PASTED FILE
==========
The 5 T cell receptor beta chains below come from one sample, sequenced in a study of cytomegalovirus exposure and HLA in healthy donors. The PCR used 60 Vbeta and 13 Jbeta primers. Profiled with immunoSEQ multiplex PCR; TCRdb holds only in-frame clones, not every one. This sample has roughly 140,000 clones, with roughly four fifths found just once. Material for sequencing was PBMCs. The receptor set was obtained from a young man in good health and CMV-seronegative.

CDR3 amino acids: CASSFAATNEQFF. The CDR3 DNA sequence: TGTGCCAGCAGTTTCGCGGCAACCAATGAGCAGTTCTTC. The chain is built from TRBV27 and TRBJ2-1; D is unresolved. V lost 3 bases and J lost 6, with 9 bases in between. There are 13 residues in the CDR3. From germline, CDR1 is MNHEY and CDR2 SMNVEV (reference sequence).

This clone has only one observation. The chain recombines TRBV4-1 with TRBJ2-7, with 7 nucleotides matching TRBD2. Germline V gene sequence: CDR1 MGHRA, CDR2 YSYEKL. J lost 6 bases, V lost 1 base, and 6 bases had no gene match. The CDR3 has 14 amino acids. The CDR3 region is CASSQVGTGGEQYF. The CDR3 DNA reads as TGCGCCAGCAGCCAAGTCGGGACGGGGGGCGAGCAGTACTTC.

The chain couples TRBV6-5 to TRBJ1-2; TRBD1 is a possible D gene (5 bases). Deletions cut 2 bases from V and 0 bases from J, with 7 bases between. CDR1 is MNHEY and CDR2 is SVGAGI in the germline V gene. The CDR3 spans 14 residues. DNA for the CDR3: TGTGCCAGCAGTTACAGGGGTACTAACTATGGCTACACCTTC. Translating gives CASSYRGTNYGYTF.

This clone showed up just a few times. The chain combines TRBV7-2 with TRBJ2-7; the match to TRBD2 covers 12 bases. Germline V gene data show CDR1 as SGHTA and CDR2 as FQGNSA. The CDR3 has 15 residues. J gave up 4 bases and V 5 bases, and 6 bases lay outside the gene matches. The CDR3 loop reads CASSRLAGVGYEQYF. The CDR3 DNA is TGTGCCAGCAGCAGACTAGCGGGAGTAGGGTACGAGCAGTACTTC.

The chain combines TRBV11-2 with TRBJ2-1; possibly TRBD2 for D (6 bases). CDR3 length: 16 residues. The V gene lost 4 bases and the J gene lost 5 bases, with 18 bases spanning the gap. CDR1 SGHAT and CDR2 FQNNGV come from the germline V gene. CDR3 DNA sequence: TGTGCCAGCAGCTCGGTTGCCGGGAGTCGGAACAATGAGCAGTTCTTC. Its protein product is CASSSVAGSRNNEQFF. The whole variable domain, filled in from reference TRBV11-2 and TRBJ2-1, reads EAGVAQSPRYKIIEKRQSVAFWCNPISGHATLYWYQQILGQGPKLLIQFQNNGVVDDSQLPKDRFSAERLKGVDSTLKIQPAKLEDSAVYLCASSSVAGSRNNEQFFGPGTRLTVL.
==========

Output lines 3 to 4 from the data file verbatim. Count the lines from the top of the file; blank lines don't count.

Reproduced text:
This clone has only one observation. The chain recombines TRBV4-1 with TRBJ2-7, with 7 nucleotides matching TRBD2. Germline V gene sequence: CDR1 MGHRA, CDR2 YSYEKL. J lost 6 bases, V lost 1 base, and 6 bases had no gene match. The CDR3 has 14 amino acids. The CDR3 region is CASSQVGTGGEQYF. The CDR3 DNA reads as TGCGCCAGCAGCCAAGTCGGGACGGGGGGCGAGCAGTACTTC.

The chain couples TRBV6-5 to TRBJ1-2; TRBD1 is a possible D gene (5 bases). Deletions cut 2 bases from V and 0 bases from J, with 7 bases between. CDR1 is MNHEY and CDR2 is SVGAGI in the germline V gene. The CDR3 spans 14 residues. DNA for the CDR3: TGTGCCAGCAGTTACAGGGGTACTAACTATGGCTACACCTTC. Translating gives CASSYRGTNYGYTF.